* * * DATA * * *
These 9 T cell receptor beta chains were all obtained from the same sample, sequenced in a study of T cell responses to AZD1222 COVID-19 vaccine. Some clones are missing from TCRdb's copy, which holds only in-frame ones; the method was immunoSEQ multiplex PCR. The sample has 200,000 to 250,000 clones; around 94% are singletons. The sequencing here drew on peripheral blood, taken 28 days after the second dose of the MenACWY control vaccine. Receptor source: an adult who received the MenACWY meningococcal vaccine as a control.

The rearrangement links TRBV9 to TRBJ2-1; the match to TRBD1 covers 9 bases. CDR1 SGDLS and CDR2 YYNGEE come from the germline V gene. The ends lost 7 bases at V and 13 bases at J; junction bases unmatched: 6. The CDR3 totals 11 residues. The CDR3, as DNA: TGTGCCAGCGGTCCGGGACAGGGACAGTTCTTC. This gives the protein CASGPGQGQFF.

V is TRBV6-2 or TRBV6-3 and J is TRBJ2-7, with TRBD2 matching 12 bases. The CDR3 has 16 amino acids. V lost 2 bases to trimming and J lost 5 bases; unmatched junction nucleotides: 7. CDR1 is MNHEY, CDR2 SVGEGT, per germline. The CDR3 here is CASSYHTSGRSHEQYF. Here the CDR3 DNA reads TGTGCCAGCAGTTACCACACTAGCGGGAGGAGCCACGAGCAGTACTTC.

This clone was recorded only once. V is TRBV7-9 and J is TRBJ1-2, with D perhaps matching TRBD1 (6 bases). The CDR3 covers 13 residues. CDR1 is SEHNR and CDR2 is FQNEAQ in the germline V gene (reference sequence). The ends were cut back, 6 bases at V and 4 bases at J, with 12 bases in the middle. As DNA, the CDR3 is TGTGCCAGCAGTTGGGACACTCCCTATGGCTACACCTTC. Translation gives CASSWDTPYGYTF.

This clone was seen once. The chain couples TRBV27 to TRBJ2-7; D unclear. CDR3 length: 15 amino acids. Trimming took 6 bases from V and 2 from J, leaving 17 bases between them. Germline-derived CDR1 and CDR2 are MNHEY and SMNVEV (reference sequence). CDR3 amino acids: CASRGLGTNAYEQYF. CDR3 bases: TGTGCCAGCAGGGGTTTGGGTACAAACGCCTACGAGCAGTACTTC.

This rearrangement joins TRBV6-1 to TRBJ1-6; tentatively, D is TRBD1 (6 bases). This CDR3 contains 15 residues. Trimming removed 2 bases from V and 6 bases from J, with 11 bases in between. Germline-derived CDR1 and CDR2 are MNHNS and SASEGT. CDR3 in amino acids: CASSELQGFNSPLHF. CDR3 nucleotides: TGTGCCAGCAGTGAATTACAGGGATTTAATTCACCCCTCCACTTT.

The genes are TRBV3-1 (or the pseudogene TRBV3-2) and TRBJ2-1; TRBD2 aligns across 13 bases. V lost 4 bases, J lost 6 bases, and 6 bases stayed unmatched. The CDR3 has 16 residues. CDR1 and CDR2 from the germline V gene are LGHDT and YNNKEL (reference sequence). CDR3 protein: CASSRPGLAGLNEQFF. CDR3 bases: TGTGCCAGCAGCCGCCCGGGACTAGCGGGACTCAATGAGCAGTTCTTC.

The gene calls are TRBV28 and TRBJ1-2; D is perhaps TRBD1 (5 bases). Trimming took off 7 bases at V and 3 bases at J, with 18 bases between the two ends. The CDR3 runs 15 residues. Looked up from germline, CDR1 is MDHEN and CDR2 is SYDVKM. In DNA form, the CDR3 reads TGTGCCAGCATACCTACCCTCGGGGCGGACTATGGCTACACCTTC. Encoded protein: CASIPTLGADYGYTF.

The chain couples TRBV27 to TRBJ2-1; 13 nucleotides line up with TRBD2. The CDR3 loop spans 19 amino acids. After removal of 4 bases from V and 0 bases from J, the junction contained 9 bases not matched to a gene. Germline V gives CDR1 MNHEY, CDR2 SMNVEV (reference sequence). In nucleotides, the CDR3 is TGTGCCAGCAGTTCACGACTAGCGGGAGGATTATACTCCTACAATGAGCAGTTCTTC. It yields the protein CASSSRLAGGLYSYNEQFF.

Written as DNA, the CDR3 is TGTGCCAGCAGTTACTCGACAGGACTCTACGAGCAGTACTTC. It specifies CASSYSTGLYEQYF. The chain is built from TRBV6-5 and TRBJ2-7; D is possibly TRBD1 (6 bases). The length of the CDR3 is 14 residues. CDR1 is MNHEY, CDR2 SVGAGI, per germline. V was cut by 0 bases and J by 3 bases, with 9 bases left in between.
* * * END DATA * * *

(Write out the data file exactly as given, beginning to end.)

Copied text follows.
These 9 T cell receptor beta chains were all obtained from the same sample, sequenced in a study of T cell responses to AZD1222 COVID-19 vaccine. Some clones are missing from TCRdb's copy, which holds only in-frame ones; the method was immunoSEQ multiplex PCR. The sample has 200,000 to 250,000 clones; around 94% are singletons. The sequencing here drew on peripheral blood, taken 28 days after the second dose of the MenACWY control vaccine. Receptor source: an adult who received the MenACWY meningococcal vaccine as a control.

The rearrangement links TRBV9 to TRBJ2-1; the match to TRBD1 covers 9 bases. CDR1 SGDLS and CDR2 YYNGEE come from the germline V gene. The ends lost 7 bases at V and 13 bases at J; junction bases unmatched: 6. The CDR3 totals 11 residues. The CDR3, as DNA: TGTGCCAGCGGTCCGGGACAGGGACAGTTCTTC. This gives the protein CASGPGQGQFF.

V is TRBV6-2 or TRBV6-3 and J is TRBJ2-7, with TRBD2 matching 12 bases. The CDR3 has 16 amino acids. V lost 2 bases to trimming and J lost 5 bases; unmatched junction nucleotides: 7. CDR1 is MNHEY, CDR2 SVGEGT, per germline. The CDR3 here is CASSYHTSGRSHEQYF. Here the CDR3 DNA reads TGTGCCAGCAGTTACCACACTAGCGGGAGGAGCCACGAGCAGTACTTC.

This clone was recorded only once. V is TRBV7-9 and J is TRBJ1-2, with D perhaps matching TRBD1 (6 bases). The CDR3 covers 13 residues. CDR1 is SEHNR and CDR2 is FQNEAQ in the germline V gene (reference sequence). The ends were cut back, 6 bases at V and 4 bases at J, with 12 bases in the middle. As DNA, the CDR3 is TGTGCCAGCAGTTGGGACACTCCCTATGGCTACACCTTC. Translation gives CASSWDTPYGYTF.

This clone was seen once. The chain couples TRBV27 to TRBJ2-7; D unclear. CDR3 length: 15 amino acids. Trimming took 6 bases from V and 2 from J, leaving 17 bases between them. Germline-derived CDR1 and CDR2 are MNHEY and SMNVEV (reference sequence). CDR3 amino acids: CASRGLGTNAYEQYF. CDR3 bases: TGTGCCAGCAGGGGTTTGGGTACAAACGCCTACGAGCAGTACTTC.

This rearrangement joins TRBV6-1 to TRBJ1-6; tentatively, D is TRBD1 (6 bases). This CDR3 contains 15 residues. Trimming removed 2 bases from V and 6 bases from J, with 11 bases in between. Germline-derived CDR1 and CDR2 are MNHNS and SASEGT. CDR3 in amino acids: CASSELQGFNSPLHF. CDR3 nucleotides: TGTGCCAGCAGTGAATTACAGGGATTTAATTCACCCCTCCACTTT.

The genes are TRBV3-1 (or the pseudogene TRBV3-2) and TRBJ2-1; TRBD2 aligns across 13 bases. V lost 4 bases, J lost 6 bases, and 6 bases stayed unmatched. The CDR3 has 16 residues. CDR1 and CDR2 from the germline V gene are LGHDT and YNNKEL (reference sequence). CDR3 protein: CASSRPGLAGLNEQFF. CDR3 bases: TGTGCCAGCAGCCGCCCGGGACTAGCGGGACTCAATGAGCAGTTCTTC.

The gene calls are TRBV28 and TRBJ1-2; D is perhaps TRBD1 (5 bases). Trimming took off 7 bases at V and 3 bases at J, with 18 bases between the two ends. The CDR3 runs 15 residues. Looked up from germline, CDR1 is MDHEN and CDR2 is SYDVKM. In DNA form, the CDR3 reads TGTGCCAGCATACCTACCCTCGGGGCGGACTATGGCTACACCTTC. Encoded protein: CASIPTLGADYGYTF.

The chain couples TRBV27 to TRBJ2-1; 13 nucleotides line up with TRBD2. The CDR3 loop spans 19 amino acids. After removal of 4 bases from V and 0 bases from J, the junction contained 9 bases not matched to a gene. Germline V gives CDR1 MNHEY, CDR2 SMNVEV (reference sequence). In nucleotides, the CDR3 is TGTGCCAGCAGTTCACGACTAGCGGGAGGATTATACTCCTACAATGAGCAGTTCTTC. It yields the protein CASSSRLAGGLYSYNEQFF.

Written as DNA, the CDR3 is TGTGCCAGCAGTTACTCGACAGGACTCTACGAGCAGTACTTC. It specifies CASSYSTGLYEQYF. The chain is built from TRBV6-5 and TRBJ2-7; D is possibly TRBD1 (6 bases). The length of the CDR3 is 14 residues. CDR1 is MNHEY, CDR2 SVGAGI, per germline. V was cut by 0 bases and J by 3 bases, with 9 bases left in between.